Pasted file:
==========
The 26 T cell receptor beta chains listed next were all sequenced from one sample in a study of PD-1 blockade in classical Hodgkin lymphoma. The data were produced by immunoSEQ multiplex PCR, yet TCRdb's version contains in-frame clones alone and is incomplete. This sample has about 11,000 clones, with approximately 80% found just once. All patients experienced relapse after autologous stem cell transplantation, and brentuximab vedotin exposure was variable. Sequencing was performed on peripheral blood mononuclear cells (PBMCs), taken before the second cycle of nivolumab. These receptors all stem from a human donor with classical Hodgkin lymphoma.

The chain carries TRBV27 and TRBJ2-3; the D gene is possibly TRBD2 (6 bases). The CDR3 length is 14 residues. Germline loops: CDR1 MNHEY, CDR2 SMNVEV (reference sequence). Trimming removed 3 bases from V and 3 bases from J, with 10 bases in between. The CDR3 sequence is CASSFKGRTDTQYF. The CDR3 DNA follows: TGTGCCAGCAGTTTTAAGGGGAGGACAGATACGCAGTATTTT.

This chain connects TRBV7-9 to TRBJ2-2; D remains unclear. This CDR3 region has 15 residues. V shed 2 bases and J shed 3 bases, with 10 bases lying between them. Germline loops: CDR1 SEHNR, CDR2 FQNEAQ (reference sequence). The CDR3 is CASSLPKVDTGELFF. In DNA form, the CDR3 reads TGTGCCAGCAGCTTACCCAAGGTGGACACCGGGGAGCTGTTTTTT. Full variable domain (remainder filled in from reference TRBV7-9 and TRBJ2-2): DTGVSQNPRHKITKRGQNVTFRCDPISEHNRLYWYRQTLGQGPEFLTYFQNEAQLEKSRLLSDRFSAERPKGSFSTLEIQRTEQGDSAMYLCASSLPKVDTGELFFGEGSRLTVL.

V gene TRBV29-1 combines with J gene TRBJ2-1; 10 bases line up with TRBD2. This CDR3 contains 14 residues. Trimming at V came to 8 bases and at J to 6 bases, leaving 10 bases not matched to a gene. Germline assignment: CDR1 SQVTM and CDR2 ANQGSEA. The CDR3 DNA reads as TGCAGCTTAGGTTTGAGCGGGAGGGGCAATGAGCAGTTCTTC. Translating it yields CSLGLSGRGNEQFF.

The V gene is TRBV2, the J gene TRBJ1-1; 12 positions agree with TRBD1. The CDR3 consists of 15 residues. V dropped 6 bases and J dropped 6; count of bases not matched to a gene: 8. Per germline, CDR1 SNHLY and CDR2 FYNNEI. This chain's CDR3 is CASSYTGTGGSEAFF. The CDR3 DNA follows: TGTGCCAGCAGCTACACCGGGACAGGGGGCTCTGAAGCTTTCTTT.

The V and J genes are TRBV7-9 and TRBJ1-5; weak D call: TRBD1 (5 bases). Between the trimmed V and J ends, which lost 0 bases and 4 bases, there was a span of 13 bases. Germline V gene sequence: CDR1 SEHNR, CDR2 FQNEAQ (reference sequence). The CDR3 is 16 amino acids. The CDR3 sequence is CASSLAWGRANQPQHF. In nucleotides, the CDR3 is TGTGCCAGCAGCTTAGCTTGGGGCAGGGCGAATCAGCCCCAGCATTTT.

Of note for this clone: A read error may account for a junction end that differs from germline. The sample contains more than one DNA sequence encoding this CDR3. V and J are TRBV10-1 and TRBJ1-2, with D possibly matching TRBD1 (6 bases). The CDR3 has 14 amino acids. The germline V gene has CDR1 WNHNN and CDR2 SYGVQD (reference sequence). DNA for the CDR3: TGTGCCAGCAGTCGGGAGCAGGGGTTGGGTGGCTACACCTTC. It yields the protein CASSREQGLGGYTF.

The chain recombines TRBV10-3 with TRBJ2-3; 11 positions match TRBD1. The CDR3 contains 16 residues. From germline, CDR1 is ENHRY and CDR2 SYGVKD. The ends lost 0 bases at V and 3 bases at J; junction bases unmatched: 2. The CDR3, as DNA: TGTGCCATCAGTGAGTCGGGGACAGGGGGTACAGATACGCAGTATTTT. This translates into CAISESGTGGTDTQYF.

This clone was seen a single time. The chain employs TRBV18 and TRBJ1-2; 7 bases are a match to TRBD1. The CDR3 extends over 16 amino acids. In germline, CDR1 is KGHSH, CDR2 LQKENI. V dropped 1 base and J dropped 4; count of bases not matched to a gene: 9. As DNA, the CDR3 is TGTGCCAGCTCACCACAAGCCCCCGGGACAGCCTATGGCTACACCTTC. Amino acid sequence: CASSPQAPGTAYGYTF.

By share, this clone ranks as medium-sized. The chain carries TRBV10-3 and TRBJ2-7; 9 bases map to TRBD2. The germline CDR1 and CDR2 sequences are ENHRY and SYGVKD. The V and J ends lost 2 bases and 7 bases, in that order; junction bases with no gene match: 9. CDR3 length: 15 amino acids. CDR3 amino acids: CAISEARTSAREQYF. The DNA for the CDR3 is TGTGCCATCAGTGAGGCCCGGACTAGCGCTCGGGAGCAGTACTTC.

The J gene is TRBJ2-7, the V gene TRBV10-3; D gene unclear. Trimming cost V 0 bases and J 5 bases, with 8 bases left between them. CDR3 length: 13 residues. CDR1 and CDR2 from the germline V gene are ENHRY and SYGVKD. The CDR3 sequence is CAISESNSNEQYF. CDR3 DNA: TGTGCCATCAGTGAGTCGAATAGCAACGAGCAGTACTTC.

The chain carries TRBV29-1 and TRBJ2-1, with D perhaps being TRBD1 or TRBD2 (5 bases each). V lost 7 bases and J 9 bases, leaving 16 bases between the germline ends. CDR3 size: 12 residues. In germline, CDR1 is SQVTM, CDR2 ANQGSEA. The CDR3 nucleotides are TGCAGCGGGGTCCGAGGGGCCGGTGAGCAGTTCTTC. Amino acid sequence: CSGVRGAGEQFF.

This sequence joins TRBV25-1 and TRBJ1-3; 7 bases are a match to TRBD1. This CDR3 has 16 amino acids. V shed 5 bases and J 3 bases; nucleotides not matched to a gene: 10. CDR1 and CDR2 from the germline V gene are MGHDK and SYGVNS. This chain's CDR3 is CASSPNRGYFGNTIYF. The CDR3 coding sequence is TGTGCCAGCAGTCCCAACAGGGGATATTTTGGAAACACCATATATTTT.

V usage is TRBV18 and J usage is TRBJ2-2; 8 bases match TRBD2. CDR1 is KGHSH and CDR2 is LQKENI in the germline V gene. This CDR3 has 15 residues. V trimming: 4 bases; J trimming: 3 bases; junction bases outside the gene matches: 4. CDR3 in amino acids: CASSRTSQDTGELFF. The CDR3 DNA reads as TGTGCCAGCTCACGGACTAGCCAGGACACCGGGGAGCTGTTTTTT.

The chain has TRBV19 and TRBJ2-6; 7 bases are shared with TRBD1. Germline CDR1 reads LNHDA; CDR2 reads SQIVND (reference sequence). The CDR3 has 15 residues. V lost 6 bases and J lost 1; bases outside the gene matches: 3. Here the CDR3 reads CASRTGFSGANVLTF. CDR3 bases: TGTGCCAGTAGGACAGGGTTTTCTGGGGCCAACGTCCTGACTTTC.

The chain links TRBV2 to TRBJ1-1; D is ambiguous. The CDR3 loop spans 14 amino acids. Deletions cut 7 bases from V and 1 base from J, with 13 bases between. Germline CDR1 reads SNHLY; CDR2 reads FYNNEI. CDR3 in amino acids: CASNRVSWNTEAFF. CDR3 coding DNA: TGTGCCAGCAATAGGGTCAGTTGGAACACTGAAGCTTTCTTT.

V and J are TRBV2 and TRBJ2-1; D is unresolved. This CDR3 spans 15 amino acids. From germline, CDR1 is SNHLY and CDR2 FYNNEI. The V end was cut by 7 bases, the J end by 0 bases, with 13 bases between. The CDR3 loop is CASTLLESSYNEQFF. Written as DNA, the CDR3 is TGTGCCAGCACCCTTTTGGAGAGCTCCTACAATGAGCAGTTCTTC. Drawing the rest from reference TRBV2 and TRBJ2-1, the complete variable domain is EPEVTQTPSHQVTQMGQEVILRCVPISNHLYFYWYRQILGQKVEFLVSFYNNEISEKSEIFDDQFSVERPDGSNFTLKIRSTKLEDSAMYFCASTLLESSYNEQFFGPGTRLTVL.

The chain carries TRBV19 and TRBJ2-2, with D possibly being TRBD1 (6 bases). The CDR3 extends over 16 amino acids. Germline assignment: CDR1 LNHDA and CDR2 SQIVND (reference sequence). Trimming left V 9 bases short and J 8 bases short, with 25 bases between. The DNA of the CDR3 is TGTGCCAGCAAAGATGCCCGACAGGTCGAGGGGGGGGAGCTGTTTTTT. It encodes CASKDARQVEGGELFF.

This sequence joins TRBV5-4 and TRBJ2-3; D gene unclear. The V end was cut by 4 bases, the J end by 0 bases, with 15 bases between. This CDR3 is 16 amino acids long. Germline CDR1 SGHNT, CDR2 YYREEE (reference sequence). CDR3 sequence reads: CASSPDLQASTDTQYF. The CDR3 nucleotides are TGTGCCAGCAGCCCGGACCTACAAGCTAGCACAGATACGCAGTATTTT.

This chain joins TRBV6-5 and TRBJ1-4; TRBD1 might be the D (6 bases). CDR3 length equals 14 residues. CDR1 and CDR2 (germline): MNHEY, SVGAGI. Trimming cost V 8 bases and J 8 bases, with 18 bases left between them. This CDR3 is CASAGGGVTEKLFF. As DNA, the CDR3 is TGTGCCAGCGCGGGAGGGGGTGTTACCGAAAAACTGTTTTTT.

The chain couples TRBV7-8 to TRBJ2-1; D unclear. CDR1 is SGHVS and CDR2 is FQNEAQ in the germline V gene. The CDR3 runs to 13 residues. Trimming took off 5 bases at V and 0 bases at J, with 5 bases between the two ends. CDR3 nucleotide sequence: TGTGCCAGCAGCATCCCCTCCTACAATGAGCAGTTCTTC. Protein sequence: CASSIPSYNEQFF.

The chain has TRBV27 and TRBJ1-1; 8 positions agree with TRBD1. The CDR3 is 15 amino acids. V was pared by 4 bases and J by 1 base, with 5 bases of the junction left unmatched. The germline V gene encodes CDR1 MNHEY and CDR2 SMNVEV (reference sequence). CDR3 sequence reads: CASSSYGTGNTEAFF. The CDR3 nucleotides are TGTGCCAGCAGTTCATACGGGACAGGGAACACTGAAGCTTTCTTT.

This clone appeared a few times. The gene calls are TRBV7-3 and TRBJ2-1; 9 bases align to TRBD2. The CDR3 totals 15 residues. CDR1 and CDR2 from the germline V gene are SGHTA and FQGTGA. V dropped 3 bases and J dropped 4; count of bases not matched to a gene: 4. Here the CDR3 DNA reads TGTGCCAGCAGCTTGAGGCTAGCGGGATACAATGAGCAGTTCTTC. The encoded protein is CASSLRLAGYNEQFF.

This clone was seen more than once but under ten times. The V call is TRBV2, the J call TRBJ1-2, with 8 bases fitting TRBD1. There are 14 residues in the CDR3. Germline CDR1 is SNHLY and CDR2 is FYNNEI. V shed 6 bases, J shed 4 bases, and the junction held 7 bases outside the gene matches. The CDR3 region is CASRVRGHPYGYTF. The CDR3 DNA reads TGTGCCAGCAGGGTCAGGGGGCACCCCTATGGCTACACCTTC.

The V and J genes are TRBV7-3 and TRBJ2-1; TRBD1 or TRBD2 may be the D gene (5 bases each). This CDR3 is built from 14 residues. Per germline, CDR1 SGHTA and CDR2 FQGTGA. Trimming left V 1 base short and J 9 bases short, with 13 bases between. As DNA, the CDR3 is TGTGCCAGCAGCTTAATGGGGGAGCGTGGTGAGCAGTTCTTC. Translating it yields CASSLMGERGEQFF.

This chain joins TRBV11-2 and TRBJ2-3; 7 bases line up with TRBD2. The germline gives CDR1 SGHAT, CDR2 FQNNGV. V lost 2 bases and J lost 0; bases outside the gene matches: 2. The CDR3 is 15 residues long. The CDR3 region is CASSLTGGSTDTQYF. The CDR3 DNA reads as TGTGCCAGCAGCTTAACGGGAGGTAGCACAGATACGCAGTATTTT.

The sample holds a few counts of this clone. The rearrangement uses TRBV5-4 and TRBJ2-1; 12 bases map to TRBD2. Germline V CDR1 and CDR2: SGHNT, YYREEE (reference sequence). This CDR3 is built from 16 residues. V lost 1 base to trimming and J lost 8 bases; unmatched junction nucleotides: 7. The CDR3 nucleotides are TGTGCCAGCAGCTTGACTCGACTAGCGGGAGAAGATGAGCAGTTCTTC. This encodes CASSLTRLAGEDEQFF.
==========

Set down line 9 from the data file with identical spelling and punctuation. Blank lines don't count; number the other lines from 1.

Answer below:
This clone was seen a single time. The chain employs TRBV18 and TRBJ1-2; 7 bases are a match to TRBD1. The CDR3 extends over 16 amino acids. In germline, CDR1 is KGHSH, CDR2 LQKENI. V dropped 1 base and J dropped 4; count of bases not matched to a gene: 9. As DNA, the CDR3 is TGTGCCAGCTCACCACAAGCCCCCGGGACAGCCTATGGCTACACCTTC. Amino acid sequence: CASSPQAPGTAYGYTF.